Kathmandu: In 2014, Santosh Khaderi came across the docu-series “Pradhanmantri” aired on the Indian news channel ABP News. The series documented the tenures of 13 Indian prime ministers and aimed to bring “never-seen-before” facts of modern Indian history. One particular episode devoted to the tenure of P.V. Narasimha Rao fascinated Khaderi.
At the time, Nepal’s politics revolved around the constitution-making process. In 2015 when Nepal promulgated its constitution, India took an umbrage at the statute and imposed an economic blockade on Nepal. The media devoted their space to talk about earlier blockades imposed by the southern neighbor. But Khaderi was not satisfied and he took it upon himself to dig up history on those blockades. He wished that Nepali media too had similar kind of content as the Rao documentary. So he started to browse through archives and news published during those periods.
He couldn’t locate much information about the previous blockades but he found some older news and videos related to Nepal through the news agency Associated Press (AP). He continued researching Nepal’s history from various national and international media. As it is hard to find archives from Nepali publishers, he had to rely mostly on documents and articles maintained by other countries.
Khaderi now has a collection of documents on Nepal’s history that are known to only a few. This includes official records, photographs, and letters. He regularly posts them to his over 8,000 followers on Facebook and Twitter beginning at the end of 2017.
“The comments on those posts motivated me to dig up more information on Nepali history,” he says.
The people in social media didn’t only like his posts but they were also impressed by his way of presenting those materials. Editors in the media noticed, too, and began to approach him to write for them.
“If earlier I collected information only to share as a post on social media platforms, later I began to develop the available information into comprehensive articles,” he said.
Khaderi is not a career historian. He is, in fact, a college dropout who was compelled, like thousands of Nepali youths, to move to the United Arab Emirates for work, in 2014.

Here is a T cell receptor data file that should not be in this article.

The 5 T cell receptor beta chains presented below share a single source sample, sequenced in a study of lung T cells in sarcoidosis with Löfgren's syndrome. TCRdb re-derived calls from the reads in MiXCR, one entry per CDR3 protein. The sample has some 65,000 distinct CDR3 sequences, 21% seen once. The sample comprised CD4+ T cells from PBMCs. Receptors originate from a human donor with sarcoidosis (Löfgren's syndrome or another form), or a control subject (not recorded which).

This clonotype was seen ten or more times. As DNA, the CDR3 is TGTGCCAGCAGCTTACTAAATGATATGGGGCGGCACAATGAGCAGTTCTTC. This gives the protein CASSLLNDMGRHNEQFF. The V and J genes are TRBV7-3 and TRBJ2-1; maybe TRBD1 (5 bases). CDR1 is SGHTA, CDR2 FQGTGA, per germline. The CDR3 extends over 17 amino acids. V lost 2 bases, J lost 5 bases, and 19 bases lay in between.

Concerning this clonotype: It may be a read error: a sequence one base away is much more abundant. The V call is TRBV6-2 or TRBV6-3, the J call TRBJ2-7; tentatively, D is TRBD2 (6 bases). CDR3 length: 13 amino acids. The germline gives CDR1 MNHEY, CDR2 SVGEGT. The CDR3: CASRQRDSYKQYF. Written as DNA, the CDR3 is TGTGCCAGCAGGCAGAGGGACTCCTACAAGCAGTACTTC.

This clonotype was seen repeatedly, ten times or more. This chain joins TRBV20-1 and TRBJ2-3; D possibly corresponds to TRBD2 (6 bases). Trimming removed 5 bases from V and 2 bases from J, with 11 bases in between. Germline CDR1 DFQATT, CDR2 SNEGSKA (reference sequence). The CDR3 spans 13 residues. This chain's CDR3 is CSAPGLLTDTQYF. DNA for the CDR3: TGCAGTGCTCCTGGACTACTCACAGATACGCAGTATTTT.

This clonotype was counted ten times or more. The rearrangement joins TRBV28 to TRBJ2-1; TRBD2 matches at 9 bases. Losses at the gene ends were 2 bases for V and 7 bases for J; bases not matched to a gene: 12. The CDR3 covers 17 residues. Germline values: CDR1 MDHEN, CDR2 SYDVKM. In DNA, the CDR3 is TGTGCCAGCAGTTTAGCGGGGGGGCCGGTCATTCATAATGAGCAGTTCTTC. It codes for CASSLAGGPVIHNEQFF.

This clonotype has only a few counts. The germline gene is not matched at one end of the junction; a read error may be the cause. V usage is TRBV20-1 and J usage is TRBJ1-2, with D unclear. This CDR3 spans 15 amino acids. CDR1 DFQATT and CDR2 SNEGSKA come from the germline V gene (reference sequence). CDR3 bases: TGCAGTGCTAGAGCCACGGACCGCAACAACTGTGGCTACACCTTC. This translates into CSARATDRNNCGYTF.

So far, Khaderi’s subjects have included a tumultuous romance between the Rana General Bishnu Shumsher and a Hollywood actress, the arrival of first train to Nepal, diplomatic relations between Nepal and Australia, Kalapani dispute, interesting facts about ambassadors appointed during 1956-1961, and BP Koirala’s letter to Sardar Ballav Vai Patel, among other things. One can read them in his blog.
Recently, he tweeted a video featuring a speech delivered by the autocratic former monarch Mahendra which was filmed in the USA during the 22nd general assembly of the United Nations. The 1967 video shows Mahendra addressing the assembly in English*. The monarch’s eloquence surprised many, at a time when a significant section of the public regularly takes offense at the “poorly-delivered” English speeches from the country’s politician’s in international events.
While Khaderi regularly posts interesting incidents from Nepal’s eventful history, he has also put to bed inaccurate documentations.
For instance, BP Koirala, in his autobiography ‘Atmabrittanta’, claims that he met Mohandas Karamchand Gandhi a day before the latter was shot dead, on January, 30,1948. But the Indian newspapers of that time, Khaderi points out, have reported that the two politicians met on November 5, 1947. “Koirala probably had a hard time remembering the exact date or that could be an error during editing,” Khaderi says.
Khaderi points out another fact related to the Kalapani-Limpiyadhura dispute between Nepal and India. It is widely believed that Indian armies were deployed in Kalapani from 1962 but, in fact, they were there since 1958, Khaderi says. “The Indian force had an interest in Kalapani earlier than we thought,” he adds.
At a time when History departments across Nepal’s universities are scrambling to have pupils admitted to this social science discipline, works by people Khaderi are all the more important. But this disinterest in history is institutional, he says.
Nepal doesn’t have a National Archive and it’s “disappointing that the governments do not publicize or digitize many documents of historical importance”.
“Some countries publicize even the confidential files,” he went on, “but our country never follows such practices. Instead, the officials even try to conceal the files which might be revealing to the public. Curiously, however, the secret agents of other countries seem to have access to them.”
Khaderi requests concerned authorities to digitize all the files that can be publicized, and ensure that access to them is free. “The old books in the national library should also be available in digital versions or they should be printed again. Archives of Gorkhapatra should not only be digitalized but also reprinted in its original form.”
Khaderi is not a career historian. He is, in fact, a college dropout who was compelled, like thousands of Nepali youths, to move to the United Arab Emirates for work, in 2014. But his curiosity of Nepali history, dating back to his school days in Dang, midwestern Nepal, seems to be relentless and of benefit to thousands who look to the past to make sense of the present.
“History is not only a source of past records,” Khaderi says. “It is also a source to know how to build a better future.”
[*Correction: An earlier version of the story mentioned “The 1967 video shows Eton-educated Mahendra addressing the assembly in English.” The story has been edited to correct the mistake. We regret the error.]